The cross that for generations had drawn gazes upward to the roof of the turret on the former St. Ann's convent on East Bertsch Street in Lansford is askew Wednesday as workmen swing hammers and use chisels to pry off decorative wood trim.
The sharp-toothed bucket of an excavator bites into one of the 1920s mansion's red brick walls. Later, a crane plucks the domed roof off a three-story turret.
The arched window frames stare blindly, empty of stained glass. Tattered silver sheets of insulation droop from crumpled yellow siding, exposing swaths of scalloped white wood. Striped aluminum awnings, battered and flattened, hang precariously from the turret's third-story windows. Inside, a workman in a yellow hard hat can be seen through the gloom, hammering at a window frame, jarring it loose.
The destruction of the Queen Anne Style Victorian home, which began life as the Edward Thomas Mansion, is being razed by the Diocese of Allentown and its Catholic Senior Housing and Health Care Services agency to make way for a parking lot for residents of the subsidized apartments that are being built in the former St. Ann's Catholic School, behind the convent.
Of the $3 million cost of the project, $2.5 million is being paid for through the federal office of Housing and Urban Development.
The convent is expected to be leveled by week's end, said Gerald J. Delaney, project manager for Dolan Construction Inc., Reading, which is supervising the work. The apartments should be ready for tenants by mid-August.
The demolition is being done by The Building Recyclers, Kutztown, which will salvage and sell the wood, brick and other materials.
Frances Lazzaro, who attended St. Ann's school in the late 1930s, watched as bricks fell in clouds of red dust.
"I feel so saddened by it," she says. Lazzaro mourns the loss of the convent as she tells of a trip to Italy, where history is revered and empty churches stand, well-maintained, for generations.
The dismantling infuriates historian Dale Freudenberger, who works with the Delaware and Lehigh National Heritage Corridor, which, along with the Lansford Historical Society and Lansford Alive! community improvement organization, fought for two years to save the mansion.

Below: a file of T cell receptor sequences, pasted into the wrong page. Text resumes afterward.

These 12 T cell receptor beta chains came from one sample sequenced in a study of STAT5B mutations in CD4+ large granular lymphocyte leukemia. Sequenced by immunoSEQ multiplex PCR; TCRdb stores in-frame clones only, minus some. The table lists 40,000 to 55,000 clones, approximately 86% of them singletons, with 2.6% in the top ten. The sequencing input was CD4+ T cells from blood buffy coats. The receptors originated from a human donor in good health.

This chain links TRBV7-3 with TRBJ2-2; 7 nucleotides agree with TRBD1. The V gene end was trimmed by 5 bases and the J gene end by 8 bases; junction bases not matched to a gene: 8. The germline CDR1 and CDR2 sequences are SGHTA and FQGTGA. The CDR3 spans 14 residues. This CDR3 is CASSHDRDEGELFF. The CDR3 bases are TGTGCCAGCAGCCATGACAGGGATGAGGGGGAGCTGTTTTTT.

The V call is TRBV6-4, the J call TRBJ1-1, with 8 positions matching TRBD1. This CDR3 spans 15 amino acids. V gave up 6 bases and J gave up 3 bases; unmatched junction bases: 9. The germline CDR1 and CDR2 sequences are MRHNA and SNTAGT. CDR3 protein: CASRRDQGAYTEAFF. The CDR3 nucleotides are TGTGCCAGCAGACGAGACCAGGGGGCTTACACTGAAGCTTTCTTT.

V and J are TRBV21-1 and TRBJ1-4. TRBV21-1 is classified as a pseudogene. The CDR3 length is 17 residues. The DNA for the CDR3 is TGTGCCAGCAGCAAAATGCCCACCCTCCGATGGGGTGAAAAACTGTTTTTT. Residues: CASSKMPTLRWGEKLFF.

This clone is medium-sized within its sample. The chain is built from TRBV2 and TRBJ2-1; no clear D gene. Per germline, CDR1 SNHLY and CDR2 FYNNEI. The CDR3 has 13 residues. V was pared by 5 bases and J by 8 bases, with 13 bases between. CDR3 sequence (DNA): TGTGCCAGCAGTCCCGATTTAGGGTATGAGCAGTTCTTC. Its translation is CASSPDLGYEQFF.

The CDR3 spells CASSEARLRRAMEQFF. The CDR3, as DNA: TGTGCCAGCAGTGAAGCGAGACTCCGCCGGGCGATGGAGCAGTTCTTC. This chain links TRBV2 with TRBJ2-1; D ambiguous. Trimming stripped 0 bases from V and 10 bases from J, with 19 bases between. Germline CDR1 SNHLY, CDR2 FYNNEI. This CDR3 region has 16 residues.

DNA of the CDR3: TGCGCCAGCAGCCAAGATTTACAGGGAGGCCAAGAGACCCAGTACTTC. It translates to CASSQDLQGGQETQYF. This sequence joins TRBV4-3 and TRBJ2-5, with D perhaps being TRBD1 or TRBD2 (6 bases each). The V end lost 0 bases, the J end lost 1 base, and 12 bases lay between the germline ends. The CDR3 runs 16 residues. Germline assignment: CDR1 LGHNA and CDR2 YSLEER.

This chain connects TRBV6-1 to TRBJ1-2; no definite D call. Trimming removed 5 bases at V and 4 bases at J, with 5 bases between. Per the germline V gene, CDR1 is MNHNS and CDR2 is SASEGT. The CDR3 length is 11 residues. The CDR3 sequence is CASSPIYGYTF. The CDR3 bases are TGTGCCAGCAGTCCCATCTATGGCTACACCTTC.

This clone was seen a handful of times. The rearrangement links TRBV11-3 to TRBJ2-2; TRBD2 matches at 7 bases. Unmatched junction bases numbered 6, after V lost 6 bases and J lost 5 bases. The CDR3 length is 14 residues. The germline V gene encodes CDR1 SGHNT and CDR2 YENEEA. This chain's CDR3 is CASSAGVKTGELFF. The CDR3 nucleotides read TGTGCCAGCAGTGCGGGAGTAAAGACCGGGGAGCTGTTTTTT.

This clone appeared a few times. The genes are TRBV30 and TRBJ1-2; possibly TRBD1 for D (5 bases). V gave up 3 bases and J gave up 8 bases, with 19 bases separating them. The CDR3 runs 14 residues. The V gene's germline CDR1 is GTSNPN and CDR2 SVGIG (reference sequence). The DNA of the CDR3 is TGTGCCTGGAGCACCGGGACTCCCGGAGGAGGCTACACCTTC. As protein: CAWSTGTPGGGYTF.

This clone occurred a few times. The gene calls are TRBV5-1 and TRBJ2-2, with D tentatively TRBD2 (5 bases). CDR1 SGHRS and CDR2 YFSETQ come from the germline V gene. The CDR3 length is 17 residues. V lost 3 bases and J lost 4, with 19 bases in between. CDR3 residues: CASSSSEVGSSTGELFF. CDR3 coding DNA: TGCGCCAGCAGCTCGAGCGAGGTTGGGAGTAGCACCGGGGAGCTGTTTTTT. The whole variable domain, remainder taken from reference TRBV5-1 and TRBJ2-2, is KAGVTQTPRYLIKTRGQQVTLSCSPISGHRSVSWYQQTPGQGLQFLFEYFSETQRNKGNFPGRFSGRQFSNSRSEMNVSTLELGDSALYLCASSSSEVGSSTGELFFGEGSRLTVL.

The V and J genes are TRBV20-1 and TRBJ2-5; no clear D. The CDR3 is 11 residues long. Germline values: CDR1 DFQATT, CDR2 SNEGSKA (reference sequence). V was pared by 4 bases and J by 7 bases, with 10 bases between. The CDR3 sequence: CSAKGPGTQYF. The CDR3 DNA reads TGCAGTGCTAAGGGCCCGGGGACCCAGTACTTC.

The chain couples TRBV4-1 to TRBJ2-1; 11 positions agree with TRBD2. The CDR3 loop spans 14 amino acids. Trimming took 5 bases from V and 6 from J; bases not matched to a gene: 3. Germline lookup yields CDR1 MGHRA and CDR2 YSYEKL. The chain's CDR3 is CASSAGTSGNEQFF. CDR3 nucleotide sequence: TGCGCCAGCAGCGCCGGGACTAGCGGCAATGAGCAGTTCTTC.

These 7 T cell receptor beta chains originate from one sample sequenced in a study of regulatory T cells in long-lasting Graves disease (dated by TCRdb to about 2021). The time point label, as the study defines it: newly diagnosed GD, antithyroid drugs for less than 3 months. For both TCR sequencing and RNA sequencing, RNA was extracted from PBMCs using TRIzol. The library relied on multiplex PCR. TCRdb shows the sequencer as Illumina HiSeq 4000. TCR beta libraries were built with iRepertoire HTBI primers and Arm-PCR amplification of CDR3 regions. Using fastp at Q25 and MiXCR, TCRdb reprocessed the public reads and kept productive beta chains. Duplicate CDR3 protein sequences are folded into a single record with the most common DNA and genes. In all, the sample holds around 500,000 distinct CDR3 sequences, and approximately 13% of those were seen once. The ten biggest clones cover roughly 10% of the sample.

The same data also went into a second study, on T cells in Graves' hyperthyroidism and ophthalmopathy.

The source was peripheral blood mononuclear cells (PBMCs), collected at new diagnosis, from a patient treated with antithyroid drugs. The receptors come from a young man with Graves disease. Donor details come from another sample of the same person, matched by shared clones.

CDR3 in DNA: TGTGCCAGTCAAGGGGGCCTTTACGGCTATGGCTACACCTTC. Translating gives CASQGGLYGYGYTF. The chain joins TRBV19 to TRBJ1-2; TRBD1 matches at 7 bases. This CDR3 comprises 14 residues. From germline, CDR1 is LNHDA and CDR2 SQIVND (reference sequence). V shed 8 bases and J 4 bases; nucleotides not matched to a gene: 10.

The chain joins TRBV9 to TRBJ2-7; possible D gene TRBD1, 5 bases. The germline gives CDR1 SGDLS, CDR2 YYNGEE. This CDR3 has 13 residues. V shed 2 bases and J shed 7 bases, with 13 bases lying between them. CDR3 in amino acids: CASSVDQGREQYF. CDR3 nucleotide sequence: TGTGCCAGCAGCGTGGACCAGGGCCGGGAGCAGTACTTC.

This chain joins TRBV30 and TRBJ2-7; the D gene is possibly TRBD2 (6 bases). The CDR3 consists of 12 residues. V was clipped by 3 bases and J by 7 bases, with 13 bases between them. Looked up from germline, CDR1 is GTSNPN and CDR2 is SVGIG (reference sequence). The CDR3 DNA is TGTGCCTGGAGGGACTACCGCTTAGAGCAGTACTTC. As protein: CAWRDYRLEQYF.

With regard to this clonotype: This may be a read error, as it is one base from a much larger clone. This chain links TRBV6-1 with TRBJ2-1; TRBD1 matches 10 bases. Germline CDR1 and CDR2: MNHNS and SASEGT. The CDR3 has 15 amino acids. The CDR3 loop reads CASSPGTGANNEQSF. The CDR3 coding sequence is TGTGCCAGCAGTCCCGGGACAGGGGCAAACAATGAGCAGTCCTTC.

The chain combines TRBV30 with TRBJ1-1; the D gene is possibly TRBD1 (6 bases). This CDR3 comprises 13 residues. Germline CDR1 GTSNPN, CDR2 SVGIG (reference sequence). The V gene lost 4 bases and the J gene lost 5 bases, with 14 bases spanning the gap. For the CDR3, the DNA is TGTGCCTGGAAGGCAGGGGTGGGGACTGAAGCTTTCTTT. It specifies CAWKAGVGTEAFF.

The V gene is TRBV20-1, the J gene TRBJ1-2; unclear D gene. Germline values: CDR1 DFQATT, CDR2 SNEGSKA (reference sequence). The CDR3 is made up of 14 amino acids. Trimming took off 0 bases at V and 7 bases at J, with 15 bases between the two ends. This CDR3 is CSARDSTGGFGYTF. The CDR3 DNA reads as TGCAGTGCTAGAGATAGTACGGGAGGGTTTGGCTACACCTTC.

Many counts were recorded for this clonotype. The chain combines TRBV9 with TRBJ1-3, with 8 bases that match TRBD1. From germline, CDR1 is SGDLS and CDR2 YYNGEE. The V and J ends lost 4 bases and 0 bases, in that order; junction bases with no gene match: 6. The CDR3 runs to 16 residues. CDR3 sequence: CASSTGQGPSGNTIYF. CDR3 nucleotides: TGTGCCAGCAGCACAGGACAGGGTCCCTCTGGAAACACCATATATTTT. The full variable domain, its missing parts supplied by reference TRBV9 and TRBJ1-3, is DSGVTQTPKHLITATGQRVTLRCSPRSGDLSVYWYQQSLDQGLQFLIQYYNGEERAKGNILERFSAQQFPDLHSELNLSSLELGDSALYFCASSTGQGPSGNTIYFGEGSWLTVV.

"It is a sad day for Lansford and a sad day for preserving our local history in the Panther Valley" he says. "We are losing the finest and grandest home in this town, and probably the entire Panther Valley. This mansion was built in the Victorian Style during the early 1920s by Edward Thomas, a local storekeeper. For unknown reasons, the Thomas family only lived there less than a decade when the mansion was sold or gifted to the church for use as a convent."
The mansion was unique, he says.
"This was not your average Victorian home, this was an exceptional example. No expense was spared in the construction of this magnificent home. It included all the finest quality architectural elements both inside and out. The home's interior was quite grand with mostly ornate dark oak woodwork elements throughout. The interior included an ornate colonnade with carved oak columns between the front foyer and the front parlor, a geometric patterned oak beam ceiling in the foyer and front parlor, a winding open staircase with a large carved newel post at the bottom, built-in benches in various parts of the house, gorgeous stained glass windows, parquet floors, pocket doors, chair rails, plate rails and a cast iron food warming closet in the dining room, chandeliers, a peer mirror in the music room, fireplace, palladium style windows, and more," Freudenberger says.
He and the others who struggled against the demolition are also angry that it is being funded by tax dollars.
"This entire project is driven by public funding, not private funding" Freudenberger says. "Against the advice of these organizations, our local borough council voted to allow the demolition of the mansion for parking for more low income housing in Lansford. This is the last thing Lansford needs more of."
Council in September granted conditional approval to the diocese to raze the former convent to provide 11 parking spaces for the residents of the planned 17-unit apartment building.
Representatives of all three groups attended an August zoning hearing on the proposal and expressed their disapproval. At that hearing, Gordon W. Griffiths, director of Catholic Senior Housing Development and Management, said they spoke with the Pennsylvania Historical and Museum Commission, which said it was better to save one building than have both the school and the former convent demolished.
Attorney Tom Nanovic, who represented Catholic Senior Housing at that hearing, said both buildings were last used in 1999. The borough condemned the convent in October 2007.
The community groups worked hard to prevent the loss of the convent, which was eligible for listing in the National Register of Historic Places. The groups worked with the Museum Commission.
"Although several great alternatives and opportunities were presented to them, the bottom line was that the developers wanted the house demolished and there was no changing their minds" says Freudenberger, who also works with the Lansford Historical Society. "Through the required mitigation agreement which PHMC required, the Lansford Historical Society was given permission to salvage architectural elements and other materials from the historic mansion before it was demolished. Items salvaged include stained glass windows, ornate carved oak woodwork and columns, fireplace mantle, peer mirror, cast iron warming oven, built in benches and other items of interest. The Historical Society will incorporate these items into exhibits in the new Lansford Historical Society Museum which is currently being developed at the Society's headquarters on east Bertsch Street above the Panther Valley Public Library."